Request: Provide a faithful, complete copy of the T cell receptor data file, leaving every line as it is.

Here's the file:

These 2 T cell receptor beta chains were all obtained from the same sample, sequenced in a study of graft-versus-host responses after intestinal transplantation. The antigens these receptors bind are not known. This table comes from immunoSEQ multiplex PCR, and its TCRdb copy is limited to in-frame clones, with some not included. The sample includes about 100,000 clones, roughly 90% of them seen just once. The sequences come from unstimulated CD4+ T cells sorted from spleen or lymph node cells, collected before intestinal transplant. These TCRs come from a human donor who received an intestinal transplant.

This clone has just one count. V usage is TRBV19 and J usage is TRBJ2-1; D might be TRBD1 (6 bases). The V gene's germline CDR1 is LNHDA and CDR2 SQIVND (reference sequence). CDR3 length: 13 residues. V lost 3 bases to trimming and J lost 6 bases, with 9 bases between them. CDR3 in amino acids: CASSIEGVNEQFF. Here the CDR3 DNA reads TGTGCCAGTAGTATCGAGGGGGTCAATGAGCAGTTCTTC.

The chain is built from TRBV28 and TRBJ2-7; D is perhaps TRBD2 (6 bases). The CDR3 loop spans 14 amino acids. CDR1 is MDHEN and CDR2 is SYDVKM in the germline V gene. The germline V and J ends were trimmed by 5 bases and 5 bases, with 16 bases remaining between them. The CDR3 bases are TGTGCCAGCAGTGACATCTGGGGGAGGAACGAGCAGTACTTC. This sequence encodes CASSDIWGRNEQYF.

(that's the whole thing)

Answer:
These 2 T cell receptor beta chains were all obtained from the same sample, sequenced in a study of graft-versus-host responses after intestinal transplantation. The antigens these receptors bind are not known. This table comes from immunoSEQ multiplex PCR, and its TCRdb copy is limited to in-frame clones, with some not included. The sample includes about 100,000 clones, roughly 90% of them seen just once. The sequences come from unstimulated CD4+ T cells sorted from spleen or lymph node cells, collected before intestinal transplant. These TCRs come from a human donor who received an intestinal transplant.

This clone has just one count. V usage is TRBV19 and J usage is TRBJ2-1; D might be TRBD1 (6 bases). The V gene's germline CDR1 is LNHDA and CDR2 SQIVND (reference sequence). CDR3 length: 13 residues. V lost 3 bases to trimming and J lost 6 bases, with 9 bases between them. CDR3 in amino acids: CASSIEGVNEQFF. Here the CDR3 DNA reads TGTGCCAGTAGTATCGAGGGGGTCAATGAGCAGTTCTTC.

The chain is built from TRBV28 and TRBJ2-7; D is perhaps TRBD2 (6 bases). The CDR3 loop spans 14 amino acids. CDR1 is MDHEN and CDR2 is SYDVKM in the germline V gene. The germline V and J ends were trimmed by 5 bases and 5 bases, with 16 bases remaining between them. The CDR3 bases are TGTGCCAGCAGTGACATCTGGGGGAGGAACGAGCAGTACTTC. This sequence encodes CASSDIWGRNEQYF.